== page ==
Chinese Sympathies examines how Europeans—German-speaking writers and thinkers in particular—identified with Chinese intellectual and literary traditions following the circulation of Marco Polo's Travels. This sense of affinity expanded and deepened, Daniel Leonhard Purdy shows, as generations of Jesuit missionaries, baroque encyclopedists, Enlightenment moralists, and translators established intellectual regimes that framed China as being fundamentally similar to Europe.
Analyzing key German literary texts—theological treatises, imperial histories, tragic dramas, moral philosophies, literary translations, and poetic cycles—Chinese Sympathies traces the paths from baroque-era missionary reports that accommodated Christianity with Confucianism to Goethe's concept of world literature, bridged by Enlightenment debates over cosmopolitanism and sympathy, culminating in a secular principle that allowed readers to identify meaningful similarities across culturally diverse literatures based on shared human experiences.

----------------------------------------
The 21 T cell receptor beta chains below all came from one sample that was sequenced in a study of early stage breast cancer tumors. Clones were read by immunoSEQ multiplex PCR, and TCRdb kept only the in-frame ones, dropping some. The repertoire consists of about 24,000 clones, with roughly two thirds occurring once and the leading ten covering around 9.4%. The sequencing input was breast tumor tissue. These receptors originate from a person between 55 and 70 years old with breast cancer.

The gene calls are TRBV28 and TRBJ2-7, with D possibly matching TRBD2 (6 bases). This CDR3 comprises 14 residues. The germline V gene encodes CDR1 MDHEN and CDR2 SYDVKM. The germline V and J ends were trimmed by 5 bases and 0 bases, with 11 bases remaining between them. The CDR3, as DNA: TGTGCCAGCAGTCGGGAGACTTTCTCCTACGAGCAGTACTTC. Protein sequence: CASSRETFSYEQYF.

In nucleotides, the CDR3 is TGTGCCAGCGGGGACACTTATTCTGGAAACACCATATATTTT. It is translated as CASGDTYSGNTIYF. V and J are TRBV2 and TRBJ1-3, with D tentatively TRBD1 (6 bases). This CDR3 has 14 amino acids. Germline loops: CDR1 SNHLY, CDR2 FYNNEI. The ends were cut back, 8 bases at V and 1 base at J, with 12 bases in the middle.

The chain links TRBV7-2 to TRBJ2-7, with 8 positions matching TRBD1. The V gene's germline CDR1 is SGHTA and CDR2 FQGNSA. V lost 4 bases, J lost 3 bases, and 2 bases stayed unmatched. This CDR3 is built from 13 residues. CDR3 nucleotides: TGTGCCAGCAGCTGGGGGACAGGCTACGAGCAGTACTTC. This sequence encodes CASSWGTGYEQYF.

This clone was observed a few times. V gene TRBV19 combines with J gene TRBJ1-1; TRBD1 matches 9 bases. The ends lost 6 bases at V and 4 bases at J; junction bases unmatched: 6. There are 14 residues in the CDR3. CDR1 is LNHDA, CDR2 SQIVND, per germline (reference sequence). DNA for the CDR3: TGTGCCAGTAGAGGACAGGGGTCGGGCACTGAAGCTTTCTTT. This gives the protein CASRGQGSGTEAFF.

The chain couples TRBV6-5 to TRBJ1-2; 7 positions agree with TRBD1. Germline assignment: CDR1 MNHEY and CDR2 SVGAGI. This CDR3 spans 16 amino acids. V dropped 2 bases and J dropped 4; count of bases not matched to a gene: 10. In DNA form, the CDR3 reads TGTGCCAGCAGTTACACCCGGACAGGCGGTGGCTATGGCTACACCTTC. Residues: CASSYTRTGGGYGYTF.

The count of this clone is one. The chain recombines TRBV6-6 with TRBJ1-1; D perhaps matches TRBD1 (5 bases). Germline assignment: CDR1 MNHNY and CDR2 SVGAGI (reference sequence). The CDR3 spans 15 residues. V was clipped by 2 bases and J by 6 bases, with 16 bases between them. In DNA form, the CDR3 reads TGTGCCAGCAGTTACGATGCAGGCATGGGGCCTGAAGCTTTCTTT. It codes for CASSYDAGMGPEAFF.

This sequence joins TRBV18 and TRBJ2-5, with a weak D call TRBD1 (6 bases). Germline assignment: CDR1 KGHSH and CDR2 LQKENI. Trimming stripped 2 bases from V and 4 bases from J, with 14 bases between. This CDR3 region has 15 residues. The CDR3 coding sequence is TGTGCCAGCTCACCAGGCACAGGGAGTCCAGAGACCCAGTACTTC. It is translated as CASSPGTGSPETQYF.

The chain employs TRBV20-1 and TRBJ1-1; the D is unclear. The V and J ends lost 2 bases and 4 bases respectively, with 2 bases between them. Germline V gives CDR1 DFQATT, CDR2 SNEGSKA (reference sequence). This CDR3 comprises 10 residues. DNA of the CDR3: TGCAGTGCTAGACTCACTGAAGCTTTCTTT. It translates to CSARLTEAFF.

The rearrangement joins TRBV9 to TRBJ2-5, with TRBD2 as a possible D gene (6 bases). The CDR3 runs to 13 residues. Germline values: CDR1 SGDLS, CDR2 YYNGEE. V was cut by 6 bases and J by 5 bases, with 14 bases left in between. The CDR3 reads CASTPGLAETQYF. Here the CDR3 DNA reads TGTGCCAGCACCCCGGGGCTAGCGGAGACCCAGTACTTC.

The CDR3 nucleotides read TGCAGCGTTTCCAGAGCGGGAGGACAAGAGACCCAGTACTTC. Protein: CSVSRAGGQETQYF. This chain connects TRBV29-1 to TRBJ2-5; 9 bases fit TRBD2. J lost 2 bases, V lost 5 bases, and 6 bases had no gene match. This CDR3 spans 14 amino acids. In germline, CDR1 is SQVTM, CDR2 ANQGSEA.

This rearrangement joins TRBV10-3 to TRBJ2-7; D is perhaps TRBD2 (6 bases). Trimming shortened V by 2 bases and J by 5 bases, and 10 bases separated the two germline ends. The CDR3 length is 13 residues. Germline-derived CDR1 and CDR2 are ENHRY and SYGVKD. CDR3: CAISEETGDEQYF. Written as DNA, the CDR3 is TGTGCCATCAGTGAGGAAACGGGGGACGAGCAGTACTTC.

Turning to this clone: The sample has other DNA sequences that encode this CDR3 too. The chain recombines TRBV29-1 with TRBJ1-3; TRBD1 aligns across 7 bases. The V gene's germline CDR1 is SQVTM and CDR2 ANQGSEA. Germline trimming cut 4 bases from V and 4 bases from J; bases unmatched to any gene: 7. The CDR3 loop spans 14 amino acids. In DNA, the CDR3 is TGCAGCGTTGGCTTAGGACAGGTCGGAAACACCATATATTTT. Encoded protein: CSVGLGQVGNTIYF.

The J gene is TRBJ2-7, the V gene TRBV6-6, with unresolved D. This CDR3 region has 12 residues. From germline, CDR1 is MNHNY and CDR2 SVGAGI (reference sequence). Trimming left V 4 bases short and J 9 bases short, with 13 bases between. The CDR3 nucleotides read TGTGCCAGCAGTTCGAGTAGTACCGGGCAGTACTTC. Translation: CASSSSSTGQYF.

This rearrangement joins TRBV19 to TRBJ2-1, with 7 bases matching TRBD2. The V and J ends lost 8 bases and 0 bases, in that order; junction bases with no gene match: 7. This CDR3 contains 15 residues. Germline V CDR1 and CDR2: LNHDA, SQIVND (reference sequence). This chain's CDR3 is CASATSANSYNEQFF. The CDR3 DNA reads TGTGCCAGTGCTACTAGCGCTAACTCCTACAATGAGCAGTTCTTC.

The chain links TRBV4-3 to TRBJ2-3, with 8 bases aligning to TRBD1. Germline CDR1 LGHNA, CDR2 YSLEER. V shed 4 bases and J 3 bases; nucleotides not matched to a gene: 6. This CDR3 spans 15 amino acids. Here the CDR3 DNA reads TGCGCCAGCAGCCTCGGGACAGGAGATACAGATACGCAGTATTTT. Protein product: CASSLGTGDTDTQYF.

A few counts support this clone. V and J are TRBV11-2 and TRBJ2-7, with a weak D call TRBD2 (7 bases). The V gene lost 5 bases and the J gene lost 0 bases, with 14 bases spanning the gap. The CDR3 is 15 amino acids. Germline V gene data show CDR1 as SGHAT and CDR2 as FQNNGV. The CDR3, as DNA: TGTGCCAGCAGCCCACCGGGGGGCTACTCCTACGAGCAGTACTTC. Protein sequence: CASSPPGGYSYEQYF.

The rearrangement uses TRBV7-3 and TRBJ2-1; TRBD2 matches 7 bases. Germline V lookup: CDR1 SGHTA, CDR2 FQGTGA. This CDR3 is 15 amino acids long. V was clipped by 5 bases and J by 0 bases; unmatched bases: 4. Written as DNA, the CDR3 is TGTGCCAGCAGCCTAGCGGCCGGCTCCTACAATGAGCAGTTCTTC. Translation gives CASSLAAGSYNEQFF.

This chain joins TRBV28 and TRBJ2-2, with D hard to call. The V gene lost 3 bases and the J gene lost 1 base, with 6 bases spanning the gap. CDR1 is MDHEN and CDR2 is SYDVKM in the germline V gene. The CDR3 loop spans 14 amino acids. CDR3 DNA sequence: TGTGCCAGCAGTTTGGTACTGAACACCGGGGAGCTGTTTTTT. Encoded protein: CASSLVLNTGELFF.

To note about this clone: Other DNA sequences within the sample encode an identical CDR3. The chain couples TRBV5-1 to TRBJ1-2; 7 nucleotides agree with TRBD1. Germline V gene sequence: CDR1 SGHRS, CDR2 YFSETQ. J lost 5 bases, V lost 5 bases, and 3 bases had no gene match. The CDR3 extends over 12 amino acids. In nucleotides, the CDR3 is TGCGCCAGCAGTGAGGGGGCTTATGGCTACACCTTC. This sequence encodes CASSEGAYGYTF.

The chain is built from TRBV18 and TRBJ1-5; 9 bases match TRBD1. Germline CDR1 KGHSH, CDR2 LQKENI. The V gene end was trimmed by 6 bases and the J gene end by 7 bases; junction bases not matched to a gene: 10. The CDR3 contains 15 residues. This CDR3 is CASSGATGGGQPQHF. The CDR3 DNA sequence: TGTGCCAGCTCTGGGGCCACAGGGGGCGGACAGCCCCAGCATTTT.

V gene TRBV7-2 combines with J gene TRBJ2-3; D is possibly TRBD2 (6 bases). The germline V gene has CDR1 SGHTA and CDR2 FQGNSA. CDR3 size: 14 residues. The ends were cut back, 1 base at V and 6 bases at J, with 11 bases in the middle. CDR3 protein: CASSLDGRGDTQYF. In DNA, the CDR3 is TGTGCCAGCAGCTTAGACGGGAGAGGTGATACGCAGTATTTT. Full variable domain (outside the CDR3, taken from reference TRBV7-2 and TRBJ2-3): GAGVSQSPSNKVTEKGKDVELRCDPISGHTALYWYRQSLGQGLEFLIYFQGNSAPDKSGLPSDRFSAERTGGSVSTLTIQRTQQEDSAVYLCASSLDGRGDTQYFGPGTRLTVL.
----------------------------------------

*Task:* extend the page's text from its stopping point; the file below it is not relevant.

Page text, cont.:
|Work Title||Chinese Sympathies|
|Subtitle||Media, Missionaries, and World Literature from Marco Polo to Goethe|
|License||CC BY-NC 4.0 (Attribution-NonCommercial)|
|Publication Date||October 15, 2021|
|Publisher Identifier (DOI)||
|Deposited||November 10, 2021|